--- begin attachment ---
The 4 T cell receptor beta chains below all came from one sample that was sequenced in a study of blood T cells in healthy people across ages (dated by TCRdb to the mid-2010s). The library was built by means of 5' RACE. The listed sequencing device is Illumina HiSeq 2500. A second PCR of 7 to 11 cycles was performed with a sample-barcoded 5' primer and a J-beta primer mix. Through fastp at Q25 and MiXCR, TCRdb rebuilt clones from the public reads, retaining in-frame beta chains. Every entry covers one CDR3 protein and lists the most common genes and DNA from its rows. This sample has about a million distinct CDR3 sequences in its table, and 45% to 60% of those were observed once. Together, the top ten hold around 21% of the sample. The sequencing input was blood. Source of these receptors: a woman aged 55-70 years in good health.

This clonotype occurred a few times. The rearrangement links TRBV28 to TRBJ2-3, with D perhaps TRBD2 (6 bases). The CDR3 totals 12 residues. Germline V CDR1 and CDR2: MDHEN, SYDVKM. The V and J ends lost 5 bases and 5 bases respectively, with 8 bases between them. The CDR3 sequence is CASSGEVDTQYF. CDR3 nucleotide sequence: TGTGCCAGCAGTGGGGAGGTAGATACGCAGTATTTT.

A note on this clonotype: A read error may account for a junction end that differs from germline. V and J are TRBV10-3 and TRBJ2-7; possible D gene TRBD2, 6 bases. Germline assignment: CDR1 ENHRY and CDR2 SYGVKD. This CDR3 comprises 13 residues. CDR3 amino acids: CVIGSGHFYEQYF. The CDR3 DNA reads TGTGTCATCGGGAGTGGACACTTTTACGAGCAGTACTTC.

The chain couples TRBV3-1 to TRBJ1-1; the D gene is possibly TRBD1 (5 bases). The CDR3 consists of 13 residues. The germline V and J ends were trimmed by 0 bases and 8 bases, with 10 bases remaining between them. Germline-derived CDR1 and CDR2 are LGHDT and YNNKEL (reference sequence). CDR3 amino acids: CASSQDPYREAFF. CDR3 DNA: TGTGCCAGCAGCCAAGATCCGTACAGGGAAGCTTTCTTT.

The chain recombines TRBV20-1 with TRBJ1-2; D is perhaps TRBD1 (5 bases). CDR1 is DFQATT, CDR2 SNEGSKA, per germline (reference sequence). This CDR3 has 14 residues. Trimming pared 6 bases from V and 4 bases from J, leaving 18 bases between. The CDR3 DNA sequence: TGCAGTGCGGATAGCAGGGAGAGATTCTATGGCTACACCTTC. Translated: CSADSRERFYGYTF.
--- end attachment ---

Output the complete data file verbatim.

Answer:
The 4 T cell receptor beta chains below all came from one sample that was sequenced in a study of blood T cells in healthy people across ages (dated by TCRdb to the mid-2010s). The library was built by means of 5' RACE. The listed sequencing device is Illumina HiSeq 2500. A second PCR of 7 to 11 cycles was performed with a sample-barcoded 5' primer and a J-beta primer mix. Through fastp at Q25 and MiXCR, TCRdb rebuilt clones from the public reads, retaining in-frame beta chains. Every entry covers one CDR3 protein and lists the most common genes and DNA from its rows. This sample has about a million distinct CDR3 sequences in its table, and 45% to 60% of those were observed once. Together, the top ten hold around 21% of the sample. The sequencing input was blood. Source of these receptors: a woman aged 55-70 years in good health.

This clonotype occurred a few times. The rearrangement links TRBV28 to TRBJ2-3, with D perhaps TRBD2 (6 bases). The CDR3 totals 12 residues. Germline V CDR1 and CDR2: MDHEN, SYDVKM. The V and J ends lost 5 bases and 5 bases respectively, with 8 bases between them. The CDR3 sequence is CASSGEVDTQYF. CDR3 nucleotide sequence: TGTGCCAGCAGTGGGGAGGTAGATACGCAGTATTTT.

A note on this clonotype: A read error may account for a junction end that differs from germline. V and J are TRBV10-3 and TRBJ2-7; possible D gene TRBD2, 6 bases. Germline assignment: CDR1 ENHRY and CDR2 SYGVKD. This CDR3 comprises 13 residues. CDR3 amino acids: CVIGSGHFYEQYF. The CDR3 DNA reads TGTGTCATCGGGAGTGGACACTTTTACGAGCAGTACTTC.

The chain couples TRBV3-1 to TRBJ1-1; the D gene is possibly TRBD1 (5 bases). The CDR3 consists of 13 residues. The germline V and J ends were trimmed by 0 bases and 8 bases, with 10 bases remaining between them. Germline-derived CDR1 and CDR2 are LGHDT and YNNKEL (reference sequence). CDR3 amino acids: CASSQDPYREAFF. CDR3 DNA: TGTGCCAGCAGCCAAGATCCGTACAGGGAAGCTTTCTTT.

The chain recombines TRBV20-1 with TRBJ1-2; D is perhaps TRBD1 (5 bases). CDR1 is DFQATT, CDR2 SNEGSKA, per germline (reference sequence). This CDR3 has 14 residues. Trimming pared 6 bases from V and 4 bases from J, leaving 18 bases between. The CDR3 DNA sequence: TGCAGTGCGGATAGCAGGGAGAGATTCTATGGCTACACCTTC. Translated: CSADSRERFYGYTF.